Many Christian parents have long hung on to and strongly justified their use of physical punishment on children as Bible-centered. Many people however do not realize that the saying: “Spare the rod and spoil the child” is not in the Christian Bible. It is a secular proverb! Other statements about use of the rod however do occur in the OT, such as:
“Whoever spares the rod hates their children, but the one who loves their children is careful to discipline them” (Proverbs 13:24)
“Do not withhold discipline from a child; if you punish them with the rod, they will not die.” (Proverbs 23:13)
“A rod and a reprimand impart wisdom, but a child left undisciplined disgraces its mother” (Proverbs 29:15)
“I am the man who has seen affliction by the rod of the Lord’s wrath.” (Lamentations 3:1)
The most frequently used Hebrew word for “rod” is shebet or shabat, which means: rod, staff, club, scepter, or tribe, as in the quotes above. A different Hebrew word for “staff” (matteh or mattah) is used, apparently for a bigger staff or rod; that is, shaft, branch, or a tribe. It is the word used in the following text:
“So Moses spoke to the Israelites, and their leaders gave him twelve staffs, one for the leader of each of their ancestral tribes, and Aaron’s staff was among them.” (Numbers 17:6) As an emblem of authority used to pick a helper for Moses one cannot conceive of this instrument as intended to give the people a thrashing.
As such it seems the Hebrew word, shebet, is used for corrective punishment of children (same as used by a shepherd with sheep and by God with us). It is not suggestive of an instrument for inflicting punishment to the level of suffering. In other words it is a means of guiding away from danger. So in the role of a guidance tool or as a call to obey a rule, the use of shebet is always explained and made clear. In this way the goal is clearly preventative as explained when the rule is first put in place as well as explained each time prior to applying the punishment for an infraction. This is the method God uses. The most famous example is His explanation about the Tree of Knowledge to Adam and Eve:
“And the LORD God commanded the man, “You are free to eat from any tree of the garden, except the tree that gives knowledge of what is good and what is bad. You must not eat the fruit of that tree; if you do, you will die the same day.”
In the Old and New Testaments however people believed that all aspects of their lives were under God’s direction and so they behaved in accordance with religious rules 24/7, understanding that nothing was out of God’s sight. Today, Christians do not live this way. As well, rules for the use of the rod occur almost exclusively in the OT. One problem in present-day parents putting this Biblical parental advice into modern day understanding or context is the potential for abuse outside of the constraint of God’s all-encompassing guidance. It’s great to say God would not approve of child abuse quoting in support:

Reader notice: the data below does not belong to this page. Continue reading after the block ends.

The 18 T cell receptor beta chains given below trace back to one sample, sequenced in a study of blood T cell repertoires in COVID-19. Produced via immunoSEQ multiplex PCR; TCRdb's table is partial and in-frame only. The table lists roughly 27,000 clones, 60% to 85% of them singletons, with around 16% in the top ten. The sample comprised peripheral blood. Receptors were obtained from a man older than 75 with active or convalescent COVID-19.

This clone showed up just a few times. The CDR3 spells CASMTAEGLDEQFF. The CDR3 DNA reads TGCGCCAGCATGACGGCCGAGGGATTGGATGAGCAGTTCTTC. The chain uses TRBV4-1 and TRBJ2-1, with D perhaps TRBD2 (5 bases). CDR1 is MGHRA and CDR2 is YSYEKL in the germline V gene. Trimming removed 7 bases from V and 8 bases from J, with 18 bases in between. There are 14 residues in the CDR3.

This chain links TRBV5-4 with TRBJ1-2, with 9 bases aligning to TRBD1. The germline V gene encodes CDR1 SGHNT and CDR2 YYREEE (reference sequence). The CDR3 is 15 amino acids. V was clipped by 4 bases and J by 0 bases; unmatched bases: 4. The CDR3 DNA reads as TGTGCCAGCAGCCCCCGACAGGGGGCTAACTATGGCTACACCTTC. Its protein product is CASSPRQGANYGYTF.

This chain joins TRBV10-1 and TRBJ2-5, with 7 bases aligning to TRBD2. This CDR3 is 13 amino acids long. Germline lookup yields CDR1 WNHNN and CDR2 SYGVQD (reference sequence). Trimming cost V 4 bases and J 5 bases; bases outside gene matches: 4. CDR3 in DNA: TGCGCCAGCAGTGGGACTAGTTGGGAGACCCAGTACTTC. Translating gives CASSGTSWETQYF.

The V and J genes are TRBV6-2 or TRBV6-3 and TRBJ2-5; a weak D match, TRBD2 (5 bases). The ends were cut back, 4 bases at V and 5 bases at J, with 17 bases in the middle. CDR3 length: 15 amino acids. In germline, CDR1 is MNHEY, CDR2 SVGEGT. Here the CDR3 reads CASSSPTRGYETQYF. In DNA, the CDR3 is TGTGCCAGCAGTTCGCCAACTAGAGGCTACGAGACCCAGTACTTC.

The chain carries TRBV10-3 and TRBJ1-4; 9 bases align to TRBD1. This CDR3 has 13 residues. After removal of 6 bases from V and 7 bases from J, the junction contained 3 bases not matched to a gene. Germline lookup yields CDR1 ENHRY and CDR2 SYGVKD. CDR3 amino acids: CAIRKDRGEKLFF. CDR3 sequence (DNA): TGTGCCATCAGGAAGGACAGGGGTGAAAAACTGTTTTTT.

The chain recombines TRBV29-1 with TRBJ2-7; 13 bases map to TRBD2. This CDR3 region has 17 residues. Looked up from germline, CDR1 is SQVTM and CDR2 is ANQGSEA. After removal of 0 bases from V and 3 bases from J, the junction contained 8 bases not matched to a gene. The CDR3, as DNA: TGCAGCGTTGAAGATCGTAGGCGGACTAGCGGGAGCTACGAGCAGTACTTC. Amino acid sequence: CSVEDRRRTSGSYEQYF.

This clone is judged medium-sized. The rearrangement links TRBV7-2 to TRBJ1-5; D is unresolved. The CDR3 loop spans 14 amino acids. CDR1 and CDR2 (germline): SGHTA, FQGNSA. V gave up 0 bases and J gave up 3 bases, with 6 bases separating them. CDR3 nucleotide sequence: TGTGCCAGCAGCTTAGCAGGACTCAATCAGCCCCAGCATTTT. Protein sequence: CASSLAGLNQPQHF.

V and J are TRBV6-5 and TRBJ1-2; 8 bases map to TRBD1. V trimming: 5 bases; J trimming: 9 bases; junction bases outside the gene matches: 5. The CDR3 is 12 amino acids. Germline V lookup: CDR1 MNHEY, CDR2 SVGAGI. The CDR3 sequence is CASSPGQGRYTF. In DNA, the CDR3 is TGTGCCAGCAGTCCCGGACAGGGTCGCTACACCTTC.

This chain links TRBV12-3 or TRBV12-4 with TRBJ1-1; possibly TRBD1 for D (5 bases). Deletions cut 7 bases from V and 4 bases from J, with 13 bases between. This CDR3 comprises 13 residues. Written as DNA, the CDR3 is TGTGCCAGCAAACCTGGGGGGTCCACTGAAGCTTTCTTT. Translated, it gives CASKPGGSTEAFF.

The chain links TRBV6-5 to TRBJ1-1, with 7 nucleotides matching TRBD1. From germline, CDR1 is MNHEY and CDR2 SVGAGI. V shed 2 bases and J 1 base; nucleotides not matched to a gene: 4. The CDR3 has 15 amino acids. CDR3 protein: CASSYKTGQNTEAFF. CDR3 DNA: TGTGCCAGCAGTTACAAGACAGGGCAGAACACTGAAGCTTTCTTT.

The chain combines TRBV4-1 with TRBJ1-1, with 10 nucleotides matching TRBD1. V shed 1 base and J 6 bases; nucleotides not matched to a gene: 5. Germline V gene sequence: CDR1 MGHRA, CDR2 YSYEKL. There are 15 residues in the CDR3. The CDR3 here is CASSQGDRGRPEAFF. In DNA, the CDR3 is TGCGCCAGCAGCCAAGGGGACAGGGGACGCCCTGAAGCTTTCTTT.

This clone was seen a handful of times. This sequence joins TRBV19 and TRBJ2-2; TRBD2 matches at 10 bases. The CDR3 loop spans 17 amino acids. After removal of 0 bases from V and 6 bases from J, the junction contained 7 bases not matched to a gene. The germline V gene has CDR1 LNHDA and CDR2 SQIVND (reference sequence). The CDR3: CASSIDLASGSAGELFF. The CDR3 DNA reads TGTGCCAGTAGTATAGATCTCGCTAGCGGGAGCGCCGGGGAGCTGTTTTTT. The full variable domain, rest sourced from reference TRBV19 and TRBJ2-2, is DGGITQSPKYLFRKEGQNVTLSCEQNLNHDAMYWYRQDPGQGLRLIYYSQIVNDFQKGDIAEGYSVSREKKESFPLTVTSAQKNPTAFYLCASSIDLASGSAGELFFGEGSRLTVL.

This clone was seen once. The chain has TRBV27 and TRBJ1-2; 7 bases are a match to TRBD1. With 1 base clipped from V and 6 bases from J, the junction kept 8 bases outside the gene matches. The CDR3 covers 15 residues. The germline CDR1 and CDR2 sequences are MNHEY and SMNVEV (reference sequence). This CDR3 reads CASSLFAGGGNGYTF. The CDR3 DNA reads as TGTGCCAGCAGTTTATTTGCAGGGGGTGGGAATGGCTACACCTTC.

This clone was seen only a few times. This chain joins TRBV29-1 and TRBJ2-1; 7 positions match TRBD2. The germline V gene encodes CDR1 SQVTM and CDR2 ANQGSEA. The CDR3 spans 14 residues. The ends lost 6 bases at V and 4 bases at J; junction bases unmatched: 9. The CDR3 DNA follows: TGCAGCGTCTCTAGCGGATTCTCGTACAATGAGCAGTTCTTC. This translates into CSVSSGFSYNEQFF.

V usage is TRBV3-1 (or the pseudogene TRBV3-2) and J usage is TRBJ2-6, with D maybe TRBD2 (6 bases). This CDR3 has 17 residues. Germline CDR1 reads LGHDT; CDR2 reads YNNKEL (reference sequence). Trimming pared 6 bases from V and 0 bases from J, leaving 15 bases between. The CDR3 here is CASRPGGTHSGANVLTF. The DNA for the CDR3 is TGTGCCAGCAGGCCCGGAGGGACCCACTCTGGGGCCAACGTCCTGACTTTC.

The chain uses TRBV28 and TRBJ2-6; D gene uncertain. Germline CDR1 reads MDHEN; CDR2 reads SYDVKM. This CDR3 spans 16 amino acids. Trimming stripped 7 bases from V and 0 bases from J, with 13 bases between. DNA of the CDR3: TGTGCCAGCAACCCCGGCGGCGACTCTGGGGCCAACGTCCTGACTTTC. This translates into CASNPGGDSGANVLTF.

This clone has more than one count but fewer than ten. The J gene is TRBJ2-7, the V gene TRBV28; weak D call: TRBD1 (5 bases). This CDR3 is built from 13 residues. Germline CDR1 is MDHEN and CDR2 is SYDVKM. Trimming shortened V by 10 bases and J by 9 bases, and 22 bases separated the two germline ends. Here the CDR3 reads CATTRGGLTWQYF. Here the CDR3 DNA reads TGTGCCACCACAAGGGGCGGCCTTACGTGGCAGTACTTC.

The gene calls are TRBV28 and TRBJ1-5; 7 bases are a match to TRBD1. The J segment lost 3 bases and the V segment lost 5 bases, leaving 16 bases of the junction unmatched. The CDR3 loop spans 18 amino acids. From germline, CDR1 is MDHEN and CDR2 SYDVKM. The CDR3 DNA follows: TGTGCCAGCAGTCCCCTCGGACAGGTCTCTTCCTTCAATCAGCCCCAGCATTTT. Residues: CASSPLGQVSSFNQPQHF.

“Fathers (Parents), do not provoke your children, lest they become discouraged.” (Colossians 3:21)
“Fathers (Parents), do not provoke your children to anger by the way you treat them. Rather, bring them up with the discipline and instruction that comes from the Lord” (Ephesians 6:4).
Firstly, how seriously are these quotes taken by parents? Secondly, Scripture acknowledges that there are conditions under which a Biblical rule can be applied improperly. For example:
“We know that the law is good if one uses it properly” (1 Timothy 1:8)
The passages quoted at the beginning of this article provide examples of situations in which many children may be at risk of abuse at the hands of unscrupulous or hot-tempered parents. Some may selectively use only those passages that they interpret as instruction from God, which support their cruel or undisciplined actions or they may be prone to misread them. In those circumstances who’s there to protect the child? Should we simply collectively respond to the situation of unprotected children with: “Ah well, too bad; Scripture must be obeyed regardless”? And then some people do not understand that training is not synonymous with beating.